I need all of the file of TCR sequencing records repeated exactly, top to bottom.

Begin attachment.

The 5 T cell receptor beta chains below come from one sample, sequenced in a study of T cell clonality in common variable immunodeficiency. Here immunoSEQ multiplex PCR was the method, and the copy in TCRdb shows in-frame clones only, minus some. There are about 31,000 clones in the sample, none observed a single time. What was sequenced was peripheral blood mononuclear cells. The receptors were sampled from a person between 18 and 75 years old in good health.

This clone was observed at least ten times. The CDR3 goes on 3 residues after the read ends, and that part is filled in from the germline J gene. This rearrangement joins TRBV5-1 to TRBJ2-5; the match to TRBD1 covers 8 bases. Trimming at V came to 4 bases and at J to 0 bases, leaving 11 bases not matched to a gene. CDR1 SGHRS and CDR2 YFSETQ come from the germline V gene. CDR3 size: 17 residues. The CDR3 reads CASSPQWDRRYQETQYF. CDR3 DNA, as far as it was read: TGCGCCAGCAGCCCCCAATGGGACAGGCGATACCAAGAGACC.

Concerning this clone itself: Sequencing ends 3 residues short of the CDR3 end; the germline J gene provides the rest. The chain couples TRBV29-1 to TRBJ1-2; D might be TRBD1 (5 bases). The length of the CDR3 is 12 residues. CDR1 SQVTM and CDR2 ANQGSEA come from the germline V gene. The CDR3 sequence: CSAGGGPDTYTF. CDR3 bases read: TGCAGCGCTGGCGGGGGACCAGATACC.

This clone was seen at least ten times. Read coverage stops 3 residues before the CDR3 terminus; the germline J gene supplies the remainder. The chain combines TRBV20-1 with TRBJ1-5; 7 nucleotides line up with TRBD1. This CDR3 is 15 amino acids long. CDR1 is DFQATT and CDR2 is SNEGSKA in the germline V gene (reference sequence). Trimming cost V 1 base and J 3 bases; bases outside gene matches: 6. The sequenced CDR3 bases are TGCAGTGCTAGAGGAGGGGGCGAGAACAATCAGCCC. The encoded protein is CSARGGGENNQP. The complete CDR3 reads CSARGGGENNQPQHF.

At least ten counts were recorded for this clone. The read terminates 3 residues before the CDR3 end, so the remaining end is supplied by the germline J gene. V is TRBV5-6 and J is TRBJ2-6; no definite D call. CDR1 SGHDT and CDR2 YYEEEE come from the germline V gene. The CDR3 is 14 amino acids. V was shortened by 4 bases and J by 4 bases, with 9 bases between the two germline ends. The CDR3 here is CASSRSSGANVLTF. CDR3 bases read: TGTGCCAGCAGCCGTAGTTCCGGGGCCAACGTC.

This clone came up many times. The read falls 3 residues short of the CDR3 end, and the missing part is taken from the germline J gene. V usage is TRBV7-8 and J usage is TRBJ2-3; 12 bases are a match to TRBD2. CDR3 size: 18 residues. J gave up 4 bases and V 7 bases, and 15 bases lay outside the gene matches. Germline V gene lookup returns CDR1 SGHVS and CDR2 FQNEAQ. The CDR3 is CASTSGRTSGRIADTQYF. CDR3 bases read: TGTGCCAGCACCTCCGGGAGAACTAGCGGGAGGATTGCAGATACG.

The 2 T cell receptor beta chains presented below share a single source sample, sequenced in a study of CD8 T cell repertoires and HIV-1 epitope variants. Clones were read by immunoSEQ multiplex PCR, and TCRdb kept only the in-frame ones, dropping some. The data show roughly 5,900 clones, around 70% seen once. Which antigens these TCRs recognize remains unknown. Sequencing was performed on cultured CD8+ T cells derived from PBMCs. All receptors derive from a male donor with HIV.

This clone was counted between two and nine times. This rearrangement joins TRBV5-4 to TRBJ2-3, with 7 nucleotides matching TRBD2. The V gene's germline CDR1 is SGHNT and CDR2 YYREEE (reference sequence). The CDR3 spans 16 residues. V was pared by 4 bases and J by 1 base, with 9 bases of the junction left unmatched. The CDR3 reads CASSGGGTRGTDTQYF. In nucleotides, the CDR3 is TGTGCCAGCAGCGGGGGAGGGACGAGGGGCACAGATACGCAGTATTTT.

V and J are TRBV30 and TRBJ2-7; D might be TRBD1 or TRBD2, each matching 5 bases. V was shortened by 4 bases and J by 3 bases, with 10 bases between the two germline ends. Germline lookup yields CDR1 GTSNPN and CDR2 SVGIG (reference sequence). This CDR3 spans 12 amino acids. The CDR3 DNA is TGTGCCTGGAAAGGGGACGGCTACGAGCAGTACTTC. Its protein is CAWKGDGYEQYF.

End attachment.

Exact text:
The 5 T cell receptor beta chains below come from one sample, sequenced in a study of T cell clonality in common variable immunodeficiency. Here immunoSEQ multiplex PCR was the method, and the copy in TCRdb shows in-frame clones only, minus some. There are about 31,000 clones in the sample, none observed a single time. What was sequenced was peripheral blood mononuclear cells. The receptors were sampled from a person between 18 and 75 years old in good health.

This clone was observed at least ten times. The CDR3 goes on 3 residues after the read ends, and that part is filled in from the germline J gene. This rearrangement joins TRBV5-1 to TRBJ2-5; the match to TRBD1 covers 8 bases. Trimming at V came to 4 bases and at J to 0 bases, leaving 11 bases not matched to a gene. CDR1 SGHRS and CDR2 YFSETQ come from the germline V gene. CDR3 size: 17 residues. The CDR3 reads CASSPQWDRRYQETQYF. CDR3 DNA, as far as it was read: TGCGCCAGCAGCCCCCAATGGGACAGGCGATACCAAGAGACC.

Concerning this clone itself: Sequencing ends 3 residues short of the CDR3 end; the germline J gene provides the rest. The chain couples TRBV29-1 to TRBJ1-2; D might be TRBD1 (5 bases). The length of the CDR3 is 12 residues. CDR1 SQVTM and CDR2 ANQGSEA come from the germline V gene. The CDR3 sequence: CSAGGGPDTYTF. CDR3 bases read: TGCAGCGCTGGCGGGGGACCAGATACC.

This clone was seen at least ten times. Read coverage stops 3 residues before the CDR3 terminus; the germline J gene supplies the remainder. The chain combines TRBV20-1 with TRBJ1-5; 7 nucleotides line up with TRBD1. This CDR3 is 15 amino acids long. CDR1 is DFQATT and CDR2 is SNEGSKA in the germline V gene (reference sequence). Trimming cost V 1 base and J 3 bases; bases outside gene matches: 6. The sequenced CDR3 bases are TGCAGTGCTAGAGGAGGGGGCGAGAACAATCAGCCC. The encoded protein is CSARGGGENNQP. The complete CDR3 reads CSARGGGENNQPQHF.

At least ten counts were recorded for this clone. The read terminates 3 residues before the CDR3 end, so the remaining end is supplied by the germline J gene. V is TRBV5-6 and J is TRBJ2-6; no definite D call. CDR1 SGHDT and CDR2 YYEEEE come from the germline V gene. The CDR3 is 14 amino acids. V was shortened by 4 bases and J by 4 bases, with 9 bases between the two germline ends. The CDR3 here is CASSRSSGANVLTF. CDR3 bases read: TGTGCCAGCAGCCGTAGTTCCGGGGCCAACGTC.

This clone came up many times. The read falls 3 residues short of the CDR3 end, and the missing part is taken from the germline J gene. V usage is TRBV7-8 and J usage is TRBJ2-3; 12 bases are a match to TRBD2. CDR3 size: 18 residues. J gave up 4 bases and V 7 bases, and 15 bases lay outside the gene matches. Germline V gene lookup returns CDR1 SGHVS and CDR2 FQNEAQ. The CDR3 is CASTSGRTSGRIADTQYF. CDR3 bases read: TGTGCCAGCACCTCCGGGAGAACTAGCGGGAGGATTGCAGATACG.

The 2 T cell receptor beta chains presented below share a single source sample, sequenced in a study of CD8 T cell repertoires and HIV-1 epitope variants. Clones were read by immunoSEQ multiplex PCR, and TCRdb kept only the in-frame ones, dropping some. The data show roughly 5,900 clones, around 70% seen once. Which antigens these TCRs recognize remains unknown. Sequencing was performed on cultured CD8+ T cells derived from PBMCs. All receptors derive from a male donor with HIV.

This clone was counted between two and nine times. This rearrangement joins TRBV5-4 to TRBJ2-3, with 7 nucleotides matching TRBD2. The V gene's germline CDR1 is SGHNT and CDR2 YYREEE (reference sequence). The CDR3 spans 16 residues. V was pared by 4 bases and J by 1 base, with 9 bases of the junction left unmatched. The CDR3 reads CASSGGGTRGTDTQYF. In nucleotides, the CDR3 is TGTGCCAGCAGCGGGGGAGGGACGAGGGGCACAGATACGCAGTATTTT.

V and J are TRBV30 and TRBJ2-7; D might be TRBD1 or TRBD2, each matching 5 bases. V was shortened by 4 bases and J by 3 bases, with 10 bases between the two germline ends. Germline lookup yields CDR1 GTSNPN and CDR2 SVGIG (reference sequence). This CDR3 spans 12 amino acids. The CDR3 DNA is TGTGCCTGGAAAGGGGACGGCTACGAGCAGTACTTC. Its protein is CAWKGDGYEQYF.